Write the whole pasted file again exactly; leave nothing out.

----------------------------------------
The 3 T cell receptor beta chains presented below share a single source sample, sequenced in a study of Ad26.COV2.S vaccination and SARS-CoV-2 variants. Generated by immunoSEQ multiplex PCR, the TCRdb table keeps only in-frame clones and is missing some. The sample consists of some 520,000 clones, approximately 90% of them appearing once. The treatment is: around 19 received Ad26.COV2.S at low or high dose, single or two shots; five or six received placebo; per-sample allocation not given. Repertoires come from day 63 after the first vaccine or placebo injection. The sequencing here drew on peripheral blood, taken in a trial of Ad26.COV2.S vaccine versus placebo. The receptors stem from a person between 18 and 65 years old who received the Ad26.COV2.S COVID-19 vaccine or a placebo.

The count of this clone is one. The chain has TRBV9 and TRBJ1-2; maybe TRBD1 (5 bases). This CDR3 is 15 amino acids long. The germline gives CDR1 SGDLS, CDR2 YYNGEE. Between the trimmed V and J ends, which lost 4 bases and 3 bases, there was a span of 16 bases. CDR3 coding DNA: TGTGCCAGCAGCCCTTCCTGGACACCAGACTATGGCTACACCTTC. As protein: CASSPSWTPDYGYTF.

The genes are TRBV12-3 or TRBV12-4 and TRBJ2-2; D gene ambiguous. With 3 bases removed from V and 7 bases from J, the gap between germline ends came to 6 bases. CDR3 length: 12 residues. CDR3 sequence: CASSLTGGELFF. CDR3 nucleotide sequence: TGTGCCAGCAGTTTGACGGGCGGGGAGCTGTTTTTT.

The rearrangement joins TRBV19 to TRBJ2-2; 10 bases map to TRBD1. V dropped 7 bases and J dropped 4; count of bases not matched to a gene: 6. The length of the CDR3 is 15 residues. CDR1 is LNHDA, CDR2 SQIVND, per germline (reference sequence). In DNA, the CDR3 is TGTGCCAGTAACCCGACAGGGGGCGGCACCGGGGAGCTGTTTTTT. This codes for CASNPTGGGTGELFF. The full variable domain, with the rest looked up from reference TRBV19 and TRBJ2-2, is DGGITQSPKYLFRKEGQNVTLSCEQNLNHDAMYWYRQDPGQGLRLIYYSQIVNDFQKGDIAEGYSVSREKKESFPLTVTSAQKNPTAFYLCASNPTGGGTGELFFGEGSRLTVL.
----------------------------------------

The 3 T cell receptor beta chains presented below share a single source sample, sequenced in a study of Ad26.COV2.S vaccination and SARS-CoV-2 variants. Generated by immunoSEQ multiplex PCR, the TCRdb table keeps only in-frame clones and is missing some. The sample consists of some 520,000 clones, approximately 90% of them appearing once. The treatment is: around 19 received Ad26.COV2.S at low or high dose, single or two shots; five or six received placebo; per-sample allocation not given. Repertoires come from day 63 after the first vaccine or placebo injection. The sequencing here drew on peripheral blood, taken in a trial of Ad26.COV2.S vaccine versus placebo. The receptors stem from a person between 18 and 65 years old who received the Ad26.COV2.S COVID-19 vaccine or a placebo.

The count of this clone is one. The chain has TRBV9 and TRBJ1-2; maybe TRBD1 (5 bases). This CDR3 is 15 amino acids long. The germline gives CDR1 SGDLS, CDR2 YYNGEE. Between the trimmed V and J ends, which lost 4 bases and 3 bases, there was a span of 16 bases. CDR3 coding DNA: TGTGCCAGCAGCCCTTCCTGGACACCAGACTATGGCTACACCTTC. As protein: CASSPSWTPDYGYTF.

The genes are TRBV12-3 or TRBV12-4 and TRBJ2-2; D gene ambiguous. With 3 bases removed from V and 7 bases from J, the gap between germline ends came to 6 bases. CDR3 length: 12 residues. CDR3 sequence: CASSLTGGELFF. CDR3 nucleotide sequence: TGTGCCAGCAGTTTGACGGGCGGGGAGCTGTTTTTT.

The rearrangement joins TRBV19 to TRBJ2-2; 10 bases map to TRBD1. V dropped 7 bases and J dropped 4; count of bases not matched to a gene: 6. The length of the CDR3 is 15 residues. CDR1 is LNHDA, CDR2 SQIVND, per germline (reference sequence). In DNA, the CDR3 is TGTGCCAGTAACCCGACAGGGGGCGGCACCGGGGAGCTGTTTTTT. This codes for CASNPTGGGTGELFF. The full variable domain, with the rest looked up from reference TRBV19 and TRBJ2-2, is DGGITQSPKYLFRKEGQNVTLSCEQNLNHDAMYWYRQDPGQGLRLIYYSQIVNDFQKGDIAEGYSVSREKKESFPLTVTSAQKNPTAFYLCASNPTGGGTGELFFGEGSRLTVL.